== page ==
DESERT ISLAND VEGAN
© Michelle Schaefer
My amazing little cousin, B, who is in her late teens and finding her way through vegetarianism, occasional veganism, and perhaps some moments she refuses to disclose to her fully vegan cousin (that’d be me), recently asked me a question I hadn’t heard in over 20 years. I suspect one of her friends asked her the question, and she wanted to know what I thought. The question in question was, “If you were stranded on a desert island and could only eat rabbits, would you do it?”
Her inquiry brought back a flood of awkward memories from a time in my life when questions like this one were fired at me in regular, unapologetic intervals. I’m so glad those days are behind me, but she reminded me they’re still alive and well in many circles. So, to answer the question of whether I’d eat a rabbit if I were stranded on a desert island with nothing else to eat, of course—but I consider these hypothetical/philosophical (I think ‘philosophical’ is stretching things a bit, but hey) mental masturbatory exercises to be ridiculous distractions designed to take the burden off of the person posing the question from looking at the real question, which is the one they refuse to ask themselves: “What are you willing to look at right now, in this real world, where you actually live?” And, more importantly, “What changes are you willing to make in this oh-so-NOT-hypothetical life you’re living?”
The ‘desert island’ question calls to my mind sanctimonious little a-holes (I’m petty) who think they’ve figured it all out. If the vegan answers, “Yes, I’d eat the rabbit,” she’s labeled a hypocrite and her world views are dismissed entirely. If she answers, “No, I would not eat the rabbit,” she’s labeled an idiot and her world views are dismissed entirely. It’s all a loud smokescreen (bordering on verbal abuse in some cases) to keep purportedly-inquisitive minds (note: not remotely inquisitive in actuality) from considering, even for a moment, that every bite of food they take says something about their attitude toward their own health, the health of the planet, the exploitation of humans forced to work in animal agriculture (i.e., mostly undocumented immigrants), and, of course, the animals themselves. Examining those issues is infinitely more difficult than taking a quick glance at a hypothetical, so I get why the latter gets more play. But still.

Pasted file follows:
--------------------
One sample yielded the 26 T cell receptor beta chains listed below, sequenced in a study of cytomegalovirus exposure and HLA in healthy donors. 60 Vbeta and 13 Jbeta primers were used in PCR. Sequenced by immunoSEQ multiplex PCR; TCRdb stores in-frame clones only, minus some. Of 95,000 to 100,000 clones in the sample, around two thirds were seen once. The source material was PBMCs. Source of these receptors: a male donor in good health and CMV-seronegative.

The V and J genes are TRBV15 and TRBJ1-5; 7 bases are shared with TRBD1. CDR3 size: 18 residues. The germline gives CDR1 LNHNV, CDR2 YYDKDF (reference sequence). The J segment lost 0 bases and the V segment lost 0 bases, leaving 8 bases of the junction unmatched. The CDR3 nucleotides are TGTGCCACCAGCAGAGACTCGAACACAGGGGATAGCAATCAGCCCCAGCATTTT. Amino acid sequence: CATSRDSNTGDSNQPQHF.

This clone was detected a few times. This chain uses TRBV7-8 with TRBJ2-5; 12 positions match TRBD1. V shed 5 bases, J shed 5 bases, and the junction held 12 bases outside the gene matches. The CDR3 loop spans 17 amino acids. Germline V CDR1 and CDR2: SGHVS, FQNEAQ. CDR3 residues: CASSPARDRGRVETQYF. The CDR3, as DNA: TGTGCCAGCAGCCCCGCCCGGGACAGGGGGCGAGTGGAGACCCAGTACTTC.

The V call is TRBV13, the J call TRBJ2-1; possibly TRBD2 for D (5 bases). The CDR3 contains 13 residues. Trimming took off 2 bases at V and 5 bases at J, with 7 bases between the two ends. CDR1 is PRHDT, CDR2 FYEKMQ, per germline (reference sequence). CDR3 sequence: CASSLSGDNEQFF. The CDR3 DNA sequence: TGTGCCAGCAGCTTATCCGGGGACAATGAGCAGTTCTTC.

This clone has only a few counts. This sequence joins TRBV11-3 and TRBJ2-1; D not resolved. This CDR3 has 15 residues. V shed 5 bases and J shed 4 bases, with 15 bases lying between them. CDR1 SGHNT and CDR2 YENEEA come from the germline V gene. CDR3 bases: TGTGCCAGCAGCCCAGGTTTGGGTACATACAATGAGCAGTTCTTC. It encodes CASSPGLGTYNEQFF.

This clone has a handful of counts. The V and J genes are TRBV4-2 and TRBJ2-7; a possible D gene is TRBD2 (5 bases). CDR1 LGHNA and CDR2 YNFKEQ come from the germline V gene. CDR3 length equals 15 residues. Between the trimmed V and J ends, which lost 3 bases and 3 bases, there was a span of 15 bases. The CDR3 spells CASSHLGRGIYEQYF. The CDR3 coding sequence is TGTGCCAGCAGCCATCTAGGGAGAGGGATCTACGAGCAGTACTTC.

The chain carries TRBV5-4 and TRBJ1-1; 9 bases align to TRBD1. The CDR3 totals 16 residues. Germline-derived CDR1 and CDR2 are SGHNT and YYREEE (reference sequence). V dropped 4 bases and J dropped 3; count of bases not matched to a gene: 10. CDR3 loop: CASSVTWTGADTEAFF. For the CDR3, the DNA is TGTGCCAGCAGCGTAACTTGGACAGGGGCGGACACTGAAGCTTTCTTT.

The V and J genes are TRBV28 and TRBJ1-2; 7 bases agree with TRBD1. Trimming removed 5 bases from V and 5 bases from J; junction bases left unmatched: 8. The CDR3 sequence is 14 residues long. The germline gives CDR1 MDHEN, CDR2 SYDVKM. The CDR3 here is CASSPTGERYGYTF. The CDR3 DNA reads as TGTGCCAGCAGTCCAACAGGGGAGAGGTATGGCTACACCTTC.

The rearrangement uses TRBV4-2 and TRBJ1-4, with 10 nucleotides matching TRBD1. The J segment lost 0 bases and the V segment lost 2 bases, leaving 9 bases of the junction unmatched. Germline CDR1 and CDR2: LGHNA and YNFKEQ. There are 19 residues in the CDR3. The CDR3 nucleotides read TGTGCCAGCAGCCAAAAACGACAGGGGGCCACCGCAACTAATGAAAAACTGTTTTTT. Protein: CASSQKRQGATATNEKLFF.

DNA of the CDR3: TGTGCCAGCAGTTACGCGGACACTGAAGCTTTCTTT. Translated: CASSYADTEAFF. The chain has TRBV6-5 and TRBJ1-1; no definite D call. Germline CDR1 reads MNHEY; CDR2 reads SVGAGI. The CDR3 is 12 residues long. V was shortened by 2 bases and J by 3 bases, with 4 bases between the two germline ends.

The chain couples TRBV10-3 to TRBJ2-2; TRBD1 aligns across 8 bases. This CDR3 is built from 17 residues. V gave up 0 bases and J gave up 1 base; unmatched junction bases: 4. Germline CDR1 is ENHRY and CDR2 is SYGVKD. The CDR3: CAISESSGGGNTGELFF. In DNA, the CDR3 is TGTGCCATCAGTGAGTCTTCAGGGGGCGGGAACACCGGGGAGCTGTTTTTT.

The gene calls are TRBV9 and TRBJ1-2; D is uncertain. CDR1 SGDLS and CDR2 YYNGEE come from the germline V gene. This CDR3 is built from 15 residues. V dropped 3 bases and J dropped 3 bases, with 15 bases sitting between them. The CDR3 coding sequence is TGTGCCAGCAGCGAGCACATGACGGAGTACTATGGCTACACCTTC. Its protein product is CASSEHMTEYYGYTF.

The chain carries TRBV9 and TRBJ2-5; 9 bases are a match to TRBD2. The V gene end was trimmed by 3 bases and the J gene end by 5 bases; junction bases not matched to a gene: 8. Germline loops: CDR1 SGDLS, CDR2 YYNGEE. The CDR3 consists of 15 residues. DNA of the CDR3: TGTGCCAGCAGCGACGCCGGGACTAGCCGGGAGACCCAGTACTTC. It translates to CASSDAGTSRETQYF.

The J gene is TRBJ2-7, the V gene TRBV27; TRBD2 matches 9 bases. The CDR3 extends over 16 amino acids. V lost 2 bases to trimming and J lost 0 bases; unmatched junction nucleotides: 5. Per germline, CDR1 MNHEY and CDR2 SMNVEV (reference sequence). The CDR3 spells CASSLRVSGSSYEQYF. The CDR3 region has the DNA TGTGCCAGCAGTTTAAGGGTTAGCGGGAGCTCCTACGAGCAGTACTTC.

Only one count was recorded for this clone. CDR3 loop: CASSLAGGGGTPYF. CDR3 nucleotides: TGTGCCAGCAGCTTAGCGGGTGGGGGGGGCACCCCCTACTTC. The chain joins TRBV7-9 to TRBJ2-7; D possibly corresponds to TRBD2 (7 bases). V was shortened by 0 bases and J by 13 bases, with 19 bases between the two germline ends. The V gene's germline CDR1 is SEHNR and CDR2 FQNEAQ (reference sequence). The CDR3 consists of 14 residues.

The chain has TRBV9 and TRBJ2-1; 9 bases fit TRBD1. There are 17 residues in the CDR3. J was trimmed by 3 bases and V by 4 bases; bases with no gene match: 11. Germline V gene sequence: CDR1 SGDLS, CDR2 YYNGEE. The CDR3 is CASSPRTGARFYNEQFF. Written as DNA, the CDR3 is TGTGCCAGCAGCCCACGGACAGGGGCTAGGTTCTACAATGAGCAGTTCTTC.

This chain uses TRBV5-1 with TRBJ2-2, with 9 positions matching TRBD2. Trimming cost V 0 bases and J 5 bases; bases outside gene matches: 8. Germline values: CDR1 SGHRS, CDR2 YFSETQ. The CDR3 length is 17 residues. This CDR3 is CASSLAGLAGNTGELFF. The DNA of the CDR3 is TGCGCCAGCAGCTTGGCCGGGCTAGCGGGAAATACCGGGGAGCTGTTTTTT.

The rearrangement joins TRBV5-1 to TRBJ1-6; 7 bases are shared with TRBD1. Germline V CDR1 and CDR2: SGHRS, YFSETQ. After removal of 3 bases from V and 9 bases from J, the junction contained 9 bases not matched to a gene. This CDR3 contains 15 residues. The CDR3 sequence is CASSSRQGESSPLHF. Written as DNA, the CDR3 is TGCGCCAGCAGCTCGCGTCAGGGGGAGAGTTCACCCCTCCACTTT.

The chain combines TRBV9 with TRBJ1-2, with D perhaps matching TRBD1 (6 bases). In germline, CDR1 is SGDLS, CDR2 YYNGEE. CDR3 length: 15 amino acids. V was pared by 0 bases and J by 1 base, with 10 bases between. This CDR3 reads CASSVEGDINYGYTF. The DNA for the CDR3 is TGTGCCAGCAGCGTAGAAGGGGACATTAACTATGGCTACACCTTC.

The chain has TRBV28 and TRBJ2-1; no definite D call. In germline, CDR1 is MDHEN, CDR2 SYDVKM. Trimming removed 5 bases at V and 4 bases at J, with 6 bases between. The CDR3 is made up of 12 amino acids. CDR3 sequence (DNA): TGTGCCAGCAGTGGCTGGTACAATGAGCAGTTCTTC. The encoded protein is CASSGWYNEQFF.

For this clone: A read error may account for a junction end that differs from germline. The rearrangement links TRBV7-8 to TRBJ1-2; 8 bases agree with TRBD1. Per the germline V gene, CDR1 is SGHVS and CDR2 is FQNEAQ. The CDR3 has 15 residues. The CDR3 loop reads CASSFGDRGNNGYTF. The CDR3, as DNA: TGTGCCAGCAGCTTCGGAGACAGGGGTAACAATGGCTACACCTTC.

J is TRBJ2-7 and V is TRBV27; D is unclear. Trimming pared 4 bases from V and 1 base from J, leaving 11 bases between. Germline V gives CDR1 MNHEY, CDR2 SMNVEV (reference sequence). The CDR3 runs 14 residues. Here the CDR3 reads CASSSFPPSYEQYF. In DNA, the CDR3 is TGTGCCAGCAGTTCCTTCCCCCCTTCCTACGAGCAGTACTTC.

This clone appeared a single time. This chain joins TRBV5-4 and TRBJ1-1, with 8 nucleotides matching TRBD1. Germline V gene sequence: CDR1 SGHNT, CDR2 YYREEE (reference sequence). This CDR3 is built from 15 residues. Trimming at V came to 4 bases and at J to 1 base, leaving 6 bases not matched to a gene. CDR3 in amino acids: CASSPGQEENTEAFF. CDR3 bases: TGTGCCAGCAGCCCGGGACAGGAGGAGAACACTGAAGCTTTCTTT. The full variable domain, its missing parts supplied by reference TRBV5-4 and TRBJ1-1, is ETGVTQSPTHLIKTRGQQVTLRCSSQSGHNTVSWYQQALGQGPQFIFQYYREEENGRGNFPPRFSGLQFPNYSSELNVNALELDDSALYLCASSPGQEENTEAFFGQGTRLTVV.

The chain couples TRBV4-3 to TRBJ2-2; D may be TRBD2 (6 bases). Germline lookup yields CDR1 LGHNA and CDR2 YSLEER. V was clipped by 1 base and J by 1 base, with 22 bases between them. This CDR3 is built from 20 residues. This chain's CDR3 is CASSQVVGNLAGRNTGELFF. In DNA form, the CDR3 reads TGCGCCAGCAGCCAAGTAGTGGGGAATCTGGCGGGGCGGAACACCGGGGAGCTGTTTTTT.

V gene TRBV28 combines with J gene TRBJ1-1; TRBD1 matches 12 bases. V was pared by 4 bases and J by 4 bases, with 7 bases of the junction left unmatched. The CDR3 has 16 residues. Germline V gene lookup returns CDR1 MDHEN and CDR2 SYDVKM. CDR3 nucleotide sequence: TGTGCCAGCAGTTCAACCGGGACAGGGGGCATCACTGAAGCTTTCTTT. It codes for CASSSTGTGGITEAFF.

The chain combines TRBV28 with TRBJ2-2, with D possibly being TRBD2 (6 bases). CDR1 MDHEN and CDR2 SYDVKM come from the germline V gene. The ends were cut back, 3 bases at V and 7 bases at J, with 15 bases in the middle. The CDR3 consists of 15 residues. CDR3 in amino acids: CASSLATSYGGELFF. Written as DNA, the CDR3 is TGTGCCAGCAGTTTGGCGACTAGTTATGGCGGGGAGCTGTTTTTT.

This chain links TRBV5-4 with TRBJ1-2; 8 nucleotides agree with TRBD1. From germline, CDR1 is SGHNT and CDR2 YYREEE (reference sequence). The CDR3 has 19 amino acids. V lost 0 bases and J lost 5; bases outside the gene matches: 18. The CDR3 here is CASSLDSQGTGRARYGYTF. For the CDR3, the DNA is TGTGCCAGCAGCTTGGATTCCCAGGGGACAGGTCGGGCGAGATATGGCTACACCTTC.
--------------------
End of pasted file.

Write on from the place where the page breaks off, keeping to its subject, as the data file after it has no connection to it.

When B asked me the desert island question, my first reaction was to roll my eyes. This was a mistake. My first metered thought was that these types of questions are primarily found in the teenage/early-twenties crowd, where a whole messa stuff is going on in the brains of these burgeoning adults in general. That was also a mistake, because such inquiries are in fact not at all limited to teenagers and twenty-somethings. There is a learning curve to anything new, and part of learning is clumsily plodding through the early stages before equilibrium and balance are achieved. Some people never get there, but I applaud anyone at any age who approaches new topics with genuine curiosity. The truth is, though some questions fired at vegans are designed to catch the vegan in hypocrisy or ‘prove’ that veganism is dumb, many seemingly-silly questions really are asked in earnest. In fact, Sherry F Colb, author of Mind If I Order The Cheese Burger?, tells us that we vegans must treat all questions seriously. Even if the question strikes us as illogical, we must answer with logic.
Do vegans have oral sex? How can you be vegan but also pro-choice? Don’t animals eat other animals? …are just some of the questions I have heard in recent years. Some of these discussions are more interesting than others. I want to remind my fellow vegan activists, though, that turning the tables and asking your inquisitor more direct, immediate questions is a powerful tool. Saying something along the lines of, “Would I eat a rabbit on a desert island? OK. I’ll be happy to answer that, and I’ll answer it honestly. But first, let me ask you a couple questions. Are you willing to watch this video I have [pulled up on my phone right now] about what really happens on dairy farms? How about we watch Earthlings together and have a discussion about it afterward? How familiar are you with the effects that current animal agricultural practices have on our planet? Do you know how much water it takes to raise one cow for her meat?”
I mean, I’ve been vegetarian for 23 years with 10 of those years vegan. I’m 47 years old. I travel fairly regularly. And I have never ONCE been stranded on a desert island. The animals trapped, tortured, and killed really don’t give-af about what we would do IF we were stranded on a desert island. They care about what we’re going to do while they ARE stranded in factory-farm Hell. To me, that is a much more important question to ask, to consider, and to act upon.